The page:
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Title: Case control study on the effectiveness of using standard mammogram form to predict breast cancer risk
Author: Ding, J. J.
Awarding Body: University of Cambridge
Current Institution: University of Cambridge
Date of Award: 2007
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Abstract:
The aim of my project was to associate breast density with cancer risk by comparing SMF to the conventional density measurement methods. This case control study comprised cancers with age-matched controls from the Cambridge and Norwich Breast Screening Programmes. Data collection involved assessing the films based on Wolfe’s patterns, SCC and 21-categorisation classification, and then digitising the films for computer analyses (Cumulus and SMF). Conditional logistic regression was used to produce odds ratios associated with mammographic density. Results from a pilot study of 220 cancers and 220 controls demonstrated that compared to the conventional methods the SMF measurement was the most effective means of predicting breast cancer risk. This was shown by a methods comparison graph illustrating that the SMF percent volume measurement scheme had the highest density-risk association. Compared to the other density assessment methods, SMF measure of percent volume most clearly discriminated between women at high risk for breast cancer from those at low risk (odds ratio up to 27.1). The study was then expanded to increase the population size to 505 cancers with 1830 controls. Results from the full study contradicted those from the pilot study by showing that SMF measurements were not as effective at predicting breast cancer risk as the gold standard Cumulus measurements. The odds ratios showed a risk of 1.79 (95% CI 1.26-2.55) using SMF percent volume method compared to 3.38 (95% CI 2.32-4.92) as obtained by Cumulus absolute area measurements. I looked into the inconsistencies in the results from the pilot and full studies. After I examined several factors including digitiser effect, reader subjectivity and SMF version effect, I concluded that the promising results in the pilot study were most likely due to chance as I could not explain them by epidemiological or clinical means.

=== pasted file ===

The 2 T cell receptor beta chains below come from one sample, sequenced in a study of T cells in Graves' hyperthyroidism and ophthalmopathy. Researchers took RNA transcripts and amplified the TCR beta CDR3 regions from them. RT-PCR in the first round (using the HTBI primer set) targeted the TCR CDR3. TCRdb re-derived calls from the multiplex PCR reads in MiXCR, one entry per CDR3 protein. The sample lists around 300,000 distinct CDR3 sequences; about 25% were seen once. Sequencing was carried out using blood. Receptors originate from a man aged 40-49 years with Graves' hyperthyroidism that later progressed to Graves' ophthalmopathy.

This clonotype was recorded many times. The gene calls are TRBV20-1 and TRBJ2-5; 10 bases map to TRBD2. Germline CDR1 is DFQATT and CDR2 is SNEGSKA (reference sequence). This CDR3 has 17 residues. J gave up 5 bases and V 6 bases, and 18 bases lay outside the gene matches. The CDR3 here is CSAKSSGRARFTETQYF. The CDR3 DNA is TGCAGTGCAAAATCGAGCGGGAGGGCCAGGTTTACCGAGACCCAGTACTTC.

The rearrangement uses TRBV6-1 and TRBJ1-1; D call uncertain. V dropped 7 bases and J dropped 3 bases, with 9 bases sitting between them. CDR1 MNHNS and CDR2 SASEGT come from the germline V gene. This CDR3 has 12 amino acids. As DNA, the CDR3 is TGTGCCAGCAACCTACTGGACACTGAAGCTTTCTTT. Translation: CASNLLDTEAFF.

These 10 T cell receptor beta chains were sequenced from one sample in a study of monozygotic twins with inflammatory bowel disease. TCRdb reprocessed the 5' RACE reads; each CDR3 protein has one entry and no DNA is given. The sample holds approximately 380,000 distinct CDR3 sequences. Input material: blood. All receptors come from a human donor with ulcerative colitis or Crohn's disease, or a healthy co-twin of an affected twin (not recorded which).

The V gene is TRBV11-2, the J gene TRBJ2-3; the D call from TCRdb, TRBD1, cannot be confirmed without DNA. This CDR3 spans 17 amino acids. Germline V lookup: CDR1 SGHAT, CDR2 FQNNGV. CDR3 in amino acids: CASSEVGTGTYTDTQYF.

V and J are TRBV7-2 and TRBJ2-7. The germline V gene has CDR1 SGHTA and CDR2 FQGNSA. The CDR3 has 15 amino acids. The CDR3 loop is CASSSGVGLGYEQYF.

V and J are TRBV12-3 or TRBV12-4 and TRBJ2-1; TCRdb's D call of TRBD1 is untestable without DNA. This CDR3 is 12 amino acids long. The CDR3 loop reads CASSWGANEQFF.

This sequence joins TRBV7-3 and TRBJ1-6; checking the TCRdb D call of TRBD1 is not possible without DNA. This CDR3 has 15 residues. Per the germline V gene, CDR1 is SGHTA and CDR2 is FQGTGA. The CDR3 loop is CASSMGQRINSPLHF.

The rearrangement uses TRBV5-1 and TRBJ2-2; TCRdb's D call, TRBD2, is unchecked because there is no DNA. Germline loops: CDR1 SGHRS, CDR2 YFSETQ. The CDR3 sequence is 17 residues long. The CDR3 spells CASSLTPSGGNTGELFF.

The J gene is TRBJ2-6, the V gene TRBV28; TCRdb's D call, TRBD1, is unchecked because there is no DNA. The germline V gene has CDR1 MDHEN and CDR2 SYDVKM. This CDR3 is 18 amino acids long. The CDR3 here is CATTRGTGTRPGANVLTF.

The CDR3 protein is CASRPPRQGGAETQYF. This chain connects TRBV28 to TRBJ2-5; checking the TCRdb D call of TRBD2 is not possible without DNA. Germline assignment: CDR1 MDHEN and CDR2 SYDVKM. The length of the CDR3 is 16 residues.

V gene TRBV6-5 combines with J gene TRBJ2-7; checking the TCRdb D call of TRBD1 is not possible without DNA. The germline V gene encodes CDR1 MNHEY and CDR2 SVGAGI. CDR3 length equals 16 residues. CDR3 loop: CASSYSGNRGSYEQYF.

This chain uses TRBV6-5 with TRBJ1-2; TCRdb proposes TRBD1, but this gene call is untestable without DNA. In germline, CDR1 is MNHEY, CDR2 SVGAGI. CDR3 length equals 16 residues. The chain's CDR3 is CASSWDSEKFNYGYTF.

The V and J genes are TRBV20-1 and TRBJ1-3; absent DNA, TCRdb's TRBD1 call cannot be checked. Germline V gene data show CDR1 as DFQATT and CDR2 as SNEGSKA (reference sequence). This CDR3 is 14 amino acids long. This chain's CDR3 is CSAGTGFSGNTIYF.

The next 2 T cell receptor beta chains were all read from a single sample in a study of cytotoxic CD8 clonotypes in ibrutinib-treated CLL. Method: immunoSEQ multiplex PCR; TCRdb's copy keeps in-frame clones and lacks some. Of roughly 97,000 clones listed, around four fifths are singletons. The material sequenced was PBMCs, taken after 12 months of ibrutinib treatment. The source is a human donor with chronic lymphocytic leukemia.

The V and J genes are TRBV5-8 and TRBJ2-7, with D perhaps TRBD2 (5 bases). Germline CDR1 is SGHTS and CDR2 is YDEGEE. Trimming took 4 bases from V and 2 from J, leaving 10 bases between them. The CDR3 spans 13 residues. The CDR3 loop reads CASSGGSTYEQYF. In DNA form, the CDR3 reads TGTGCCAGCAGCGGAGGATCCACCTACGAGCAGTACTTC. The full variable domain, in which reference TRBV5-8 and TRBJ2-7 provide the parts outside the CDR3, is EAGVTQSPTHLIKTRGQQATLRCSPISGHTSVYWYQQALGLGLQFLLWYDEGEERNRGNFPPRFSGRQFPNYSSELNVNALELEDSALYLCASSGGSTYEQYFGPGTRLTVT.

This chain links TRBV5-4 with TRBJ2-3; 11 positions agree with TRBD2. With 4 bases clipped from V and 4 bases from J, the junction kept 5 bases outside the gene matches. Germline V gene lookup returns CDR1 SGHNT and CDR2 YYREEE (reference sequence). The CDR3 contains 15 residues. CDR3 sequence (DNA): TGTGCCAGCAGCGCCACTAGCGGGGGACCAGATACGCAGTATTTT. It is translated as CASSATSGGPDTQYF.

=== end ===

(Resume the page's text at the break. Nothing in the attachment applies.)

Supervisor: Not available Sponsor: Not available
Qualification Name: Thesis (Ph.D.) Qualification Level: Doctoral
EThOS ID: uk.bl.ethos.598545  DOI: Not available
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